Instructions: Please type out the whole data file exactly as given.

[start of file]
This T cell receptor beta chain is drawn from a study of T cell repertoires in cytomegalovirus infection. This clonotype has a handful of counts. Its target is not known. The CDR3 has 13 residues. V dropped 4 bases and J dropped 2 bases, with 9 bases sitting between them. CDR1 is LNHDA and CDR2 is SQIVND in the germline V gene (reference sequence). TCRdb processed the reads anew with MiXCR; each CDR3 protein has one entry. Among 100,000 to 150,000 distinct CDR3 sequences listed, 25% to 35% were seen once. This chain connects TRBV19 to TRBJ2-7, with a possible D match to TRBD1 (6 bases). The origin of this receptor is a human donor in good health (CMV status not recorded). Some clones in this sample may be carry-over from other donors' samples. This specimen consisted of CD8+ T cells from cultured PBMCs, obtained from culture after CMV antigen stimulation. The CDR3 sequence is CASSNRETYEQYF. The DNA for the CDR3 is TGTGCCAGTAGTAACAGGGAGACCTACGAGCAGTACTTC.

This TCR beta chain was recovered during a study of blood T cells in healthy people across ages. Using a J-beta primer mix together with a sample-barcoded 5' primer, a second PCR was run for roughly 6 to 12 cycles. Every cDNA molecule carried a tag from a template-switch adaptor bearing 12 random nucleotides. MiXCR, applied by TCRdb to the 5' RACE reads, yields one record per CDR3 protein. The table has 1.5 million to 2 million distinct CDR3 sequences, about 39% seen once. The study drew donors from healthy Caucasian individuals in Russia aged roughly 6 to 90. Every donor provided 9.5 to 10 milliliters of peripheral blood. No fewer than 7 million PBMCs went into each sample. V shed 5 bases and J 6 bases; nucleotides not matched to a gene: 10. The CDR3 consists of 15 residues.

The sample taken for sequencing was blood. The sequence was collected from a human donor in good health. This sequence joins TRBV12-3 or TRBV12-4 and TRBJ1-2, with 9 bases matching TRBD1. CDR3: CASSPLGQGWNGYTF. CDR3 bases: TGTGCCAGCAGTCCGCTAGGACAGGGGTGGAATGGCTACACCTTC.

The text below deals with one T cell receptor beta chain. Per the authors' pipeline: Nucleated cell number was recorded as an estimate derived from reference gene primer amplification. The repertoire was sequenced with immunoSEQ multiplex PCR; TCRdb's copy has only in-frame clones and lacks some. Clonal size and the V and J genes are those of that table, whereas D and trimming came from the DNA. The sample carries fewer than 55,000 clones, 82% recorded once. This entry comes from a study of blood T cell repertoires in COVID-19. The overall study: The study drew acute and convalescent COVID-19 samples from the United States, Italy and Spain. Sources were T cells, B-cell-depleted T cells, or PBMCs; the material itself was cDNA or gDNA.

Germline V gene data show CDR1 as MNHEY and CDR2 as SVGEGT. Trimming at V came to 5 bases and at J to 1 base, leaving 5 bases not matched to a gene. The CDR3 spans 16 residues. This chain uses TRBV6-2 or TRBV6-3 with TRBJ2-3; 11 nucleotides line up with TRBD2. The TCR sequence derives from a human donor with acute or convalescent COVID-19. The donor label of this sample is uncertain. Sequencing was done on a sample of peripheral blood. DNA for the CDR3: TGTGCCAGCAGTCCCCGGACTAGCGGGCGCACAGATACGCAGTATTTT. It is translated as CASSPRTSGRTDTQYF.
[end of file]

This T cell receptor beta chain is drawn from a study of T cell repertoires in cytomegalovirus infection. This clonotype has a handful of counts. Its target is not known. The CDR3 has 13 residues. V dropped 4 bases and J dropped 2 bases, with 9 bases sitting between them. CDR1 is LNHDA and CDR2 is SQIVND in the germline V gene (reference sequence). TCRdb processed the reads anew with MiXCR; each CDR3 protein has one entry. Among 100,000 to 150,000 distinct CDR3 sequences listed, 25% to 35% were seen once. This chain connects TRBV19 to TRBJ2-7, with a possible D match to TRBD1 (6 bases). The origin of this receptor is a human donor in good health (CMV status not recorded). Some clones in this sample may be carry-over from other donors' samples. This specimen consisted of CD8+ T cells from cultured PBMCs, obtained from culture after CMV antigen stimulation. The CDR3 sequence is CASSNRETYEQYF. The DNA for the CDR3 is TGTGCCAGTAGTAACAGGGAGACCTACGAGCAGTACTTC.

This TCR beta chain was recovered during a study of blood T cells in healthy people across ages. Using a J-beta primer mix together with a sample-barcoded 5' primer, a second PCR was run for roughly 6 to 12 cycles. Every cDNA molecule carried a tag from a template-switch adaptor bearing 12 random nucleotides. MiXCR, applied by TCRdb to the 5' RACE reads, yields one record per CDR3 protein. The table has 1.5 million to 2 million distinct CDR3 sequences, about 39% seen once. The study drew donors from healthy Caucasian individuals in Russia aged roughly 6 to 90. Every donor provided 9.5 to 10 milliliters of peripheral blood. No fewer than 7 million PBMCs went into each sample. V shed 5 bases and J 6 bases; nucleotides not matched to a gene: 10. The CDR3 consists of 15 residues.

The sample taken for sequencing was blood. The sequence was collected from a human donor in good health. This sequence joins TRBV12-3 or TRBV12-4 and TRBJ1-2, with 9 bases matching TRBD1. CDR3: CASSPLGQGWNGYTF. CDR3 bases: TGTGCCAGCAGTCCGCTAGGACAGGGGTGGAATGGCTACACCTTC.

The text below deals with one T cell receptor beta chain. Per the authors' pipeline: Nucleated cell number was recorded as an estimate derived from reference gene primer amplification. The repertoire was sequenced with immunoSEQ multiplex PCR; TCRdb's copy has only in-frame clones and lacks some. Clonal size and the V and J genes are those of that table, whereas D and trimming came from the DNA. The sample carries fewer than 55,000 clones, 82% recorded once. This entry comes from a study of blood T cell repertoires in COVID-19. The overall study: The study drew acute and convalescent COVID-19 samples from the United States, Italy and Spain. Sources were T cells, B-cell-depleted T cells, or PBMCs; the material itself was cDNA or gDNA.

Germline V gene data show CDR1 as MNHEY and CDR2 as SVGEGT. Trimming at V came to 5 bases and at J to 1 base, leaving 5 bases not matched to a gene. The CDR3 spans 16 residues. This chain uses TRBV6-2 or TRBV6-3 with TRBJ2-3; 11 nucleotides line up with TRBD2. The TCR sequence derives from a human donor with acute or convalescent COVID-19. The donor label of this sample is uncertain. Sequencing was done on a sample of peripheral blood. DNA for the CDR3: TGTGCCAGCAGTCCCCGGACTAGCGGGCGCACAGATACGCAGTATTTT. It is translated as CASSPRTSGRTDTQYF.